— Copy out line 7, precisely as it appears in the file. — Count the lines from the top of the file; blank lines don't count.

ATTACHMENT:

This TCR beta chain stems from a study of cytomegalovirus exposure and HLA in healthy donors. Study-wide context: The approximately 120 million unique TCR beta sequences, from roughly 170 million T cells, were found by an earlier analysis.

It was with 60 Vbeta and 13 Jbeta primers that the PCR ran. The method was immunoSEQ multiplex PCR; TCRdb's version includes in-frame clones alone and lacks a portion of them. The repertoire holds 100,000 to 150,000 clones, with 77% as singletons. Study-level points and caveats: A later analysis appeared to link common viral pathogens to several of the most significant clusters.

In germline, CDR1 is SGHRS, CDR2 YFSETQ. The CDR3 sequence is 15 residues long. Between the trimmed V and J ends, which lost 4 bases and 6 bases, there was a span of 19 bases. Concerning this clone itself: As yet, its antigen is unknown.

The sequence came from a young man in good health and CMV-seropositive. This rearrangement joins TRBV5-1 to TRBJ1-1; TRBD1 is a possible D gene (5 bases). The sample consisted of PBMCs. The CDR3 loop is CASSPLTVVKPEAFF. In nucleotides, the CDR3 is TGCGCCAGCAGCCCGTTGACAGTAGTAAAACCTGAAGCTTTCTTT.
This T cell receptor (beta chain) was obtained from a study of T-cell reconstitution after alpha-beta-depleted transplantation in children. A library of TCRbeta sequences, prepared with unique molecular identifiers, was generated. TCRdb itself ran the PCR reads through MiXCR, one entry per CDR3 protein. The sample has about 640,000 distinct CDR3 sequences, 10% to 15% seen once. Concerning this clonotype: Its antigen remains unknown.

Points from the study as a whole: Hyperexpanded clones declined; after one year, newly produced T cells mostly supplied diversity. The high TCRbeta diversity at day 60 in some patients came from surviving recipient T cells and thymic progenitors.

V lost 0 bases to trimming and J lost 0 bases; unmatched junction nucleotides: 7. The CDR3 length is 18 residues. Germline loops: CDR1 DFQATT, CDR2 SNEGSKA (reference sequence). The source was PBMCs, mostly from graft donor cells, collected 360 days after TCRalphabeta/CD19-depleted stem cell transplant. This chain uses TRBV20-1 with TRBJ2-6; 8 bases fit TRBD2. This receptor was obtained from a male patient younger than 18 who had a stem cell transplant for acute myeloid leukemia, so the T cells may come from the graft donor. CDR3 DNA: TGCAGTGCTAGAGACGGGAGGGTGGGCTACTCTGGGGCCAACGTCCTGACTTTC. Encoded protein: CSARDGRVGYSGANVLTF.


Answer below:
V lost 0 bases to trimming and J lost 0 bases; unmatched junction nucleotides: 7. The CDR3 length is 18 residues. Germline loops: CDR1 DFQATT, CDR2 SNEGSKA (reference sequence). The source was PBMCs, mostly from graft donor cells, collected 360 days after TCRalphabeta/CD19-depleted stem cell transplant. This chain uses TRBV20-1 with TRBJ2-6; 8 bases fit TRBD2. This receptor was obtained from a male patient younger than 18 who had a stem cell transplant for acute myeloid leukemia, so the T cells may come from the graft donor. CDR3 DNA: TGCAGTGCTAGAGACGGGAGGGTGGGCTACTCTGGGGCCAACGTCCTGACTTTC. Encoded protein: CSARDGRVGYSGANVLTF.